The Plateau Culture
The term Plateau Indians is taken from the name of the Columbia Plateau. The Columbia Plateau is a region of highlands through which the Columbia River flows. Some 1,200 miles long, situated in both the United States and Canada, the Columbia River is one of the largest rivers in North America. It starts in the southeastern part of British Columbia, then flows a meandering route to the Pacific Ocean, forming much of the border between Washington and Oregon. It has many tributaries, including the Snake, Thompson, Okanagan,Deschutes, Umatilla, Willamette, and Kootenai Rivers. This system receives water from three mountain ranges—the Rocky Mountains, the Cascade Mountains, and the Coast Range. Another large river, the Fraser— also starting in the Rocky Mountains in British Columbia— is not part of the Columbia watershed.
What scholars define as the Plateau Culture Area is
situated between the Cascades to the west and the Rockies
to the east, the Fraser River to the north and the
Great Basin to the south. It includes territory now
mapped as southeastern British Columbia, eastern
Washington, northeast and central Oregon, northern
Idaho, western Montana, and a small part of northern
The mountains flanking the Plateau region—the Cascades
and the Rockies—catch a great deal of rain and
snowfall, making for the great number of rivers and
streams. The mountains and river valleys have enough
precipitation to support some of the tallest trees in the
world. These are evergreen forests of needle-bearing
conifers, including pine, hemlock, spruce, fir, and cedar.
The giant forests are too dense and shady for much
smaller vegetation to grow beneath them.
The Columbia Plateau has little rainfall, since the
Cascades block the rain clouds blowing in from the
ocean. The land consists mainly of flatlands and rolling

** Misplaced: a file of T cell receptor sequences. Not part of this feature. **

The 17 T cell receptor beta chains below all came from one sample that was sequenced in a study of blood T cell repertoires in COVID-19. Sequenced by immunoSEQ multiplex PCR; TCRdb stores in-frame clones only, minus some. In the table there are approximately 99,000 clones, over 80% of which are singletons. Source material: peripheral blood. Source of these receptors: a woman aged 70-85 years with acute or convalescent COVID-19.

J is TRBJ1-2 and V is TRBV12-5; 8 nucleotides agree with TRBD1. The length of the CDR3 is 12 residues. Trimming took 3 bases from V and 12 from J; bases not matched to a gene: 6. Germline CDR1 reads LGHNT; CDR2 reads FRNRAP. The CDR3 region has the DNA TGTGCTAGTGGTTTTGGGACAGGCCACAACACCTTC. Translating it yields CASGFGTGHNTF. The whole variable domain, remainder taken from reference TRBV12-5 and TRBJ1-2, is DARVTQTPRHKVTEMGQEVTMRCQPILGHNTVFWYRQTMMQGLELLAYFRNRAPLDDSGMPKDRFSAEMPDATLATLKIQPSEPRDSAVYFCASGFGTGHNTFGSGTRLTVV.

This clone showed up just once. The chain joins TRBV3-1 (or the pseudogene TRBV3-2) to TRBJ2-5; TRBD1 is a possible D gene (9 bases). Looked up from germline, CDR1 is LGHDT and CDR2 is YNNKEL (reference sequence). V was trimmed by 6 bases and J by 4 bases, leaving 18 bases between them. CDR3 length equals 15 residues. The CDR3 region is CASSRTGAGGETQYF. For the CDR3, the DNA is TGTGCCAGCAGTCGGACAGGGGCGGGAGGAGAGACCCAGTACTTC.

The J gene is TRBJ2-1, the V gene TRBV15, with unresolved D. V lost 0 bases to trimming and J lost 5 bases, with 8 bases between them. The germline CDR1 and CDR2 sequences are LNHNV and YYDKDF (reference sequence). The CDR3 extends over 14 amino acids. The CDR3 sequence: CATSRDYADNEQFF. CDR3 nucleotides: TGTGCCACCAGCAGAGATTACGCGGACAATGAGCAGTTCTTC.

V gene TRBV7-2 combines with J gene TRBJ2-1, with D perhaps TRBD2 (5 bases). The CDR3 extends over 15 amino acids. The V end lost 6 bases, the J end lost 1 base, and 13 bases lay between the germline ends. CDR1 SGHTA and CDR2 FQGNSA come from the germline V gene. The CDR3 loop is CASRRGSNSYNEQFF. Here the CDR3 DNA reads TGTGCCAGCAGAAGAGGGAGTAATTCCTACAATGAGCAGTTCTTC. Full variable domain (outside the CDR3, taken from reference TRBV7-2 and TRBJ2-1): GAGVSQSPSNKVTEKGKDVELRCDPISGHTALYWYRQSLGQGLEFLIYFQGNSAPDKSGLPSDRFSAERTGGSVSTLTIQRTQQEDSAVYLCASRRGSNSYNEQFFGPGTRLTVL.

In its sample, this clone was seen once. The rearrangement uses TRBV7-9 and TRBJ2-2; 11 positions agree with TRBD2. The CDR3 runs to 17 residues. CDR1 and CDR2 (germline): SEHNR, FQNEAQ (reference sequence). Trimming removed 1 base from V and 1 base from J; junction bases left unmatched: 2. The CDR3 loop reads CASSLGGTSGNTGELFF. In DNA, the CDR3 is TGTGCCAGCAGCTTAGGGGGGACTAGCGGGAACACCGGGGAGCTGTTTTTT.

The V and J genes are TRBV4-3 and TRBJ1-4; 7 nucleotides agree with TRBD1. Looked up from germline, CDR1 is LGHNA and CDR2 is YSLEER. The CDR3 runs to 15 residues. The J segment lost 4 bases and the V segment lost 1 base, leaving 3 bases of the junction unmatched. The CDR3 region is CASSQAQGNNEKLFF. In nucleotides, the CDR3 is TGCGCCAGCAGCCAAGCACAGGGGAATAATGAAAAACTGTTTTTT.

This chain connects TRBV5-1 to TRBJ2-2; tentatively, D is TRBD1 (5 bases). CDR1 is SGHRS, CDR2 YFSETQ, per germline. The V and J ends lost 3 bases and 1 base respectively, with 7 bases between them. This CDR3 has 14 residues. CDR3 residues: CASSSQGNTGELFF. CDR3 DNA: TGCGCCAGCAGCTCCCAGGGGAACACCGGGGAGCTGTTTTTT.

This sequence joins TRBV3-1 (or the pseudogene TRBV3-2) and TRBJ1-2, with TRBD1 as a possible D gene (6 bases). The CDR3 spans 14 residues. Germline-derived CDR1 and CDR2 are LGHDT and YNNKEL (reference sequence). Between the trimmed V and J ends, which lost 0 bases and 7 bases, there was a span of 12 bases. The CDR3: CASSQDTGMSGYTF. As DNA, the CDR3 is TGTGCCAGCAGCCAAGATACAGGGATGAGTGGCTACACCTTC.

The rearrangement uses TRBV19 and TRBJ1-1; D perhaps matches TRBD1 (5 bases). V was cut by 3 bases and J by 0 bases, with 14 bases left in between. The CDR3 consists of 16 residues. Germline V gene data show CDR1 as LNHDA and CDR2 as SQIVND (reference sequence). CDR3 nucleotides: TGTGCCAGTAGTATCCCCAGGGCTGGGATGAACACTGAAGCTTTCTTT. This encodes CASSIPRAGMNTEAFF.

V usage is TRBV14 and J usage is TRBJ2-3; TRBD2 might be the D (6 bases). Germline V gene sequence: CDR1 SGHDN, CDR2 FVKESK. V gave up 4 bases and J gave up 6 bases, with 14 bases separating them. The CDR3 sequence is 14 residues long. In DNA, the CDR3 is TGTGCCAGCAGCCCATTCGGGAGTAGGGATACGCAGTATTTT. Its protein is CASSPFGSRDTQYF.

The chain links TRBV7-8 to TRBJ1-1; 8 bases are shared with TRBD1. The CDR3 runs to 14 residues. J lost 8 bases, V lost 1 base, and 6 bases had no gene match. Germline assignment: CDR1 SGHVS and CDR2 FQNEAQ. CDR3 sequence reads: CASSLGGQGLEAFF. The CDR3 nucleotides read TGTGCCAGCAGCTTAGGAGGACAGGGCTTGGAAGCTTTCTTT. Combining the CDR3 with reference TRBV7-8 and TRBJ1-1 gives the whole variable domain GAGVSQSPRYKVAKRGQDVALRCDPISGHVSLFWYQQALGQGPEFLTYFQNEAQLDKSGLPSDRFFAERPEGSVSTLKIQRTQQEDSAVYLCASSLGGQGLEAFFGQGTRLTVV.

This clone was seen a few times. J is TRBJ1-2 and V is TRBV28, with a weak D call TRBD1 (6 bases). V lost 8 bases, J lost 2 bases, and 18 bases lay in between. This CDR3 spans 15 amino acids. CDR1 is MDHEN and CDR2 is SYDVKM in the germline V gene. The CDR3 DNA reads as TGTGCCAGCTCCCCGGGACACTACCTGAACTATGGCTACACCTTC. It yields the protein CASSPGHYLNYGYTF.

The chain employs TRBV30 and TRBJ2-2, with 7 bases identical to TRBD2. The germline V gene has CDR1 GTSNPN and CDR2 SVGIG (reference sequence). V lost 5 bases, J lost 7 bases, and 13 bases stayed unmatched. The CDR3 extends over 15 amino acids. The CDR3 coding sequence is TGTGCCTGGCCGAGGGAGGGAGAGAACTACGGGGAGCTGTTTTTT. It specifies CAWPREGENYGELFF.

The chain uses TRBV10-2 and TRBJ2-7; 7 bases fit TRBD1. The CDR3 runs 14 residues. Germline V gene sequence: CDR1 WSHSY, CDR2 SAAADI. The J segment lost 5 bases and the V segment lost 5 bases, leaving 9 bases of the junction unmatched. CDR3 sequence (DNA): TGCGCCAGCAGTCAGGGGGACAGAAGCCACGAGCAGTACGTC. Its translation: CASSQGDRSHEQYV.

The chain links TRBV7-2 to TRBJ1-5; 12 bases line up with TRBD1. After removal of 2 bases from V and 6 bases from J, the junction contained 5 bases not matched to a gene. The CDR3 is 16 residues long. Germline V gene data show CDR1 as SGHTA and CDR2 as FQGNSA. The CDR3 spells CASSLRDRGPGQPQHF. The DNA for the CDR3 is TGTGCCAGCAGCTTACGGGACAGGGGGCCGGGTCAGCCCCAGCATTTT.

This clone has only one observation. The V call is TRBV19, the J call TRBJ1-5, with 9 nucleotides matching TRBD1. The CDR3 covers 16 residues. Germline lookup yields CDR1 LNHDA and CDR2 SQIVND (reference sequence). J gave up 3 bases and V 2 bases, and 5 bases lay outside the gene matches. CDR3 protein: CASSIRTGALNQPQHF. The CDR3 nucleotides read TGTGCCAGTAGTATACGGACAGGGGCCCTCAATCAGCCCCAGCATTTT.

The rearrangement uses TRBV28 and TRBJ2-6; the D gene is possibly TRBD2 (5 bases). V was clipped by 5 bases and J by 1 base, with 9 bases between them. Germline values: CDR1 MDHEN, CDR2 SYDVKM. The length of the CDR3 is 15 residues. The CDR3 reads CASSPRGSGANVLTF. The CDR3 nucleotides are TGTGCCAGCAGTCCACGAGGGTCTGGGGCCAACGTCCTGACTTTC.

hills. Grasses and sagebrush are the dominant vegetation
in this part of the culture area.
The sparse ground vegetation of both mountain and
plateau meant little game for the Native peoples living
there. Some elk, deer, and bear could be found at the
edge of the forest. Some antelope and jackrabbits lived
out on the dry plains of the plateau. Yet the abundant
rivers and streams offered up plentiful food. Among the
many different kinds of fish were the salmon that swam
upriver from the ocean to lay their eggs. The river valleys
also provided plentiful berries, including blackberries
and huckleberries. On the grasslands of the plateau, the
Indians found other wild plant foods—roots and bulbs,
especially from the camas plant, a kind of lily; bitterroot;
wild carrots; and wild onions.
Through fishing, hunting, and gathering, Plateau
Indians could subsist without farming. In cold weather,
most Plateau Indians lived along rivers in villages of
semiunderground earth-covered pithouses, which provided
natural insulation. In warm weather, most peoples
lived in temporary lodges with basswood frames and
bulrush-mat coverings, either along the rivers at salmon-
spawning time or on the open plains at camas-digging
time. Plateau Indians also used the rivers as avenues of
trade, with many contacts among different tribes.